The Sweet Everlasting

A Novel by Judson Mitcham

A southern Ironweed; a novel about uncommon personal dignity and strength


"A novel that plumbs the depths of human suffering and celebrates the courage and dignity that enable its hero to endure . . . Mitcham manipulates his narrative with a masterful hand, leading us, in the end, to a series of revelations as startling as they are apt. The Sweet Everlasting is a dark but lyrical novel that probes the human condition so closely that it hurts."
Richmond Times-Dispatch

"A remarkable novel . . . Mitcham's characters are vividly realized, and his depiction of the rural South is both sweet and savage, but the voice of Ellis Burt, homespun yet lyrical, is a work of art."

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In The Sweet Everlasting, Judson Mitcham cuts through the moral ambiguities of life in the midcentury, rural South to show us the heart and soul of a good but flawed man.

Sharecropper's son, mill worker, and ex-convict—Ellis Burt surely knows adversity. For a brief and cherished time there was a woman, and then a child, too, who had been a kind of salvation to him. Then they were gone, leaving Ellis to carry on with the burden of what he had done to them, of the ruin he brought down upon them all.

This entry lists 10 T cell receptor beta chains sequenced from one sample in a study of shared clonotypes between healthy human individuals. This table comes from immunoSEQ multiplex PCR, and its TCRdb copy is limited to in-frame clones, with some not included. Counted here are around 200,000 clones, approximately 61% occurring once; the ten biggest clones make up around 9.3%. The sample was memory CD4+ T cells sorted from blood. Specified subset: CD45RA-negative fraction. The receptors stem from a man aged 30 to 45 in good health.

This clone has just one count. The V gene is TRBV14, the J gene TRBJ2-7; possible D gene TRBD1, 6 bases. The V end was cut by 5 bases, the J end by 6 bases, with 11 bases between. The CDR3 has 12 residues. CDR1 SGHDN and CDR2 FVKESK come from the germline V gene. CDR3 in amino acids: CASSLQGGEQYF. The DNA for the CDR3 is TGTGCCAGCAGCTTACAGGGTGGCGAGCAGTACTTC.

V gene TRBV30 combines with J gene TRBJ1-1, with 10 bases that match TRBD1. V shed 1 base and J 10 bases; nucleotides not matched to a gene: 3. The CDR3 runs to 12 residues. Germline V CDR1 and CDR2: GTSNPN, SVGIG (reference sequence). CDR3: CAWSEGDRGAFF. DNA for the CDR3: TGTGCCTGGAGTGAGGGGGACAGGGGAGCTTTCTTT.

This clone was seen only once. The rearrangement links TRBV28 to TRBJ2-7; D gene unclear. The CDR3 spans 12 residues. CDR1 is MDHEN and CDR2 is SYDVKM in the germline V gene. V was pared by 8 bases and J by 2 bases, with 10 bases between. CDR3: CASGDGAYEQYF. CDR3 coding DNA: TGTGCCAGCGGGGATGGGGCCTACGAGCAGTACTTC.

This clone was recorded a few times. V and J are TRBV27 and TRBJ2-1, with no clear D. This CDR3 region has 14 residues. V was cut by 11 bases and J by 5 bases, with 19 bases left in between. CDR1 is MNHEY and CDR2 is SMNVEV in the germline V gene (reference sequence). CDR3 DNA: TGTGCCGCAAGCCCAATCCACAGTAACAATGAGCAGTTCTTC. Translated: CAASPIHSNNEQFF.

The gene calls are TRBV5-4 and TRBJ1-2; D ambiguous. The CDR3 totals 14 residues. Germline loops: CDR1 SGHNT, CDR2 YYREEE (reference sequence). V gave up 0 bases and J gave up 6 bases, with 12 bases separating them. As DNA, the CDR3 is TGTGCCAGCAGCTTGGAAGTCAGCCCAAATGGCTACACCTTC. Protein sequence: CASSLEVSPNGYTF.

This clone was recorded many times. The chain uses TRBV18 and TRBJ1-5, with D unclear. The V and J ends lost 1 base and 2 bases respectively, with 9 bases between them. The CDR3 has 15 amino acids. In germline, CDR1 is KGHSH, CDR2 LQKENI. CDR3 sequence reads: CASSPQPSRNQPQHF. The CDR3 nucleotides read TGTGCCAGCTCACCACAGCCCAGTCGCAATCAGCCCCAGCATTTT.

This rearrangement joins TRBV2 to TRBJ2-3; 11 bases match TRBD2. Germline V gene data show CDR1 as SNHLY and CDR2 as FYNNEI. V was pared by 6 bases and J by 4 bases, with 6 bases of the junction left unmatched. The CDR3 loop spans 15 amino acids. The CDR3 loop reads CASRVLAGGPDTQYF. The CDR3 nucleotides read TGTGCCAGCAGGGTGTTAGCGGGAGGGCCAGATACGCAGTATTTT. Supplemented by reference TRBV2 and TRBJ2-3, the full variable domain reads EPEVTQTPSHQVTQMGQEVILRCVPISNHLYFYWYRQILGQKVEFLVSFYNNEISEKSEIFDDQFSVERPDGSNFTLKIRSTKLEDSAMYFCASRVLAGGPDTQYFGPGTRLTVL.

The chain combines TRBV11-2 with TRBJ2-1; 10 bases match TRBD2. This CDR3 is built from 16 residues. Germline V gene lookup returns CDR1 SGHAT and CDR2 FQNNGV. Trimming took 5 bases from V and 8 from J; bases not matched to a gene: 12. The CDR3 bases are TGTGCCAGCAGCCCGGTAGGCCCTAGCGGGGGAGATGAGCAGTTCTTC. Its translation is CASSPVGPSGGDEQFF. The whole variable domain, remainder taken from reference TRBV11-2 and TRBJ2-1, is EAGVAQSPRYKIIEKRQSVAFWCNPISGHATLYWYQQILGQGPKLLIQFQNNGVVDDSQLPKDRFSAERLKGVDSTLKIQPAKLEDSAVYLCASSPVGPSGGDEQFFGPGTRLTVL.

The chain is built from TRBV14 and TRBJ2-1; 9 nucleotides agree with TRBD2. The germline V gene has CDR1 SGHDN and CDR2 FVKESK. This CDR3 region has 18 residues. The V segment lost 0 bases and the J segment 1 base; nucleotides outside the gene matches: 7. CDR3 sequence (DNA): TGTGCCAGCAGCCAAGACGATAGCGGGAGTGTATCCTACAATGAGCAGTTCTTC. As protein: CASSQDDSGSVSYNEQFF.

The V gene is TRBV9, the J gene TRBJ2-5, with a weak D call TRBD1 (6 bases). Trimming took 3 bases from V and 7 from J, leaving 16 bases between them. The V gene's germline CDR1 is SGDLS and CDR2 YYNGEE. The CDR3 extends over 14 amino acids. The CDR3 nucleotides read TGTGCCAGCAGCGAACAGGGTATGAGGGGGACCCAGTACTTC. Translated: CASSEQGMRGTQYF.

In The Sweet Everlasting, Ellis is seventy-four. Moving back and forth over his life, he recalls his Depression-era boyhood, the black family who worked the neighboring farm, his time in prison, and the subsequent years adrift, working at jobs no one else would take and longing for another chance to rejoin what is left of his family. Ever in the background are the memories of his wife, Susan, and their boy, W.D.—how Ellis drew on her strength and his innocence to resist everything that threatened to harden him: the shame that others would have him feel, the poverty he had known, and the distorted honor and pride he had seen in others and that he knew was inside him, too.

Like the hero of William Kennedy's masterpiece, Ironweed, Ellis Burt is a man of uncommon personal dignity and strength, always moving toward, but never expecting, redemption.

Page count: 200 pp.
Trim size: 5.5 x 8.5

Read more about Judson Mitcham at the New Georgia Encyclopedia.


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Judson Mitcham’s poems have appeared in Poetry, the Georgia Review, and Harper’s. His novels, The Sweet Everlasting and Sabbath Creek, are both winners of the Townsend Prize for Fiction. He teaches writing at Mercer University.